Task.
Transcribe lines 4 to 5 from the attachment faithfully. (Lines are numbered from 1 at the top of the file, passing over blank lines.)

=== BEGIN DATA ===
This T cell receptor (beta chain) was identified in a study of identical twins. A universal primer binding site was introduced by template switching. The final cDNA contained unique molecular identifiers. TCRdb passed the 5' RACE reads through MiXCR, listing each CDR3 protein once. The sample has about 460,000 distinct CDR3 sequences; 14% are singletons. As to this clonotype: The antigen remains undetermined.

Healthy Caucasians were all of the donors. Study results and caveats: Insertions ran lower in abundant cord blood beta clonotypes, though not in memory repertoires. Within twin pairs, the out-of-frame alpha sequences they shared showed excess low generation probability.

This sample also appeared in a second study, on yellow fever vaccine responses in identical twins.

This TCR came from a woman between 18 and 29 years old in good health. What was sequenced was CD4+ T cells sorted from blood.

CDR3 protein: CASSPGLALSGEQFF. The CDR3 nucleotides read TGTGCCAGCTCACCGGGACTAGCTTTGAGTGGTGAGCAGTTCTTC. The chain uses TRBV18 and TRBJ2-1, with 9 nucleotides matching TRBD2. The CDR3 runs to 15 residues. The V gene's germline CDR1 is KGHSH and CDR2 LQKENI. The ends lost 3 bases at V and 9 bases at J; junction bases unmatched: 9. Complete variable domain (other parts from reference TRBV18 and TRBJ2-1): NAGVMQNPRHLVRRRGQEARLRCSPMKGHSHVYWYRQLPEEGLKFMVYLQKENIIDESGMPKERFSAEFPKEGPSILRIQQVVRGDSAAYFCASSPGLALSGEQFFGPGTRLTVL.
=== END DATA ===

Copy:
This TCR came from a woman between 18 and 29 years old in good health. What was sequenced was CD4+ T cells sorted from blood.

CDR3 protein: CASSPGLALSGEQFF. The CDR3 nucleotides read TGTGCCAGCTCACCGGGACTAGCTTTGAGTGGTGAGCAGTTCTTC. The chain uses TRBV18 and TRBJ2-1, with 9 nucleotides matching TRBD2. The CDR3 runs to 15 residues. The V gene's germline CDR1 is KGHSH and CDR2 LQKENI. The ends lost 3 bases at V and 9 bases at J; junction bases unmatched: 9. Complete variable domain (other parts from reference TRBV18 and TRBJ2-1): NAGVMQNPRHLVRRRGQEARLRCSPMKGHSHVYWYRQLPEEGLKFMVYLQKENIIDESGMPKERFSAEFPKEGPSILRIQQVVRGDSAAYFCASSPGLALSGEQFFGPGTRLTVL.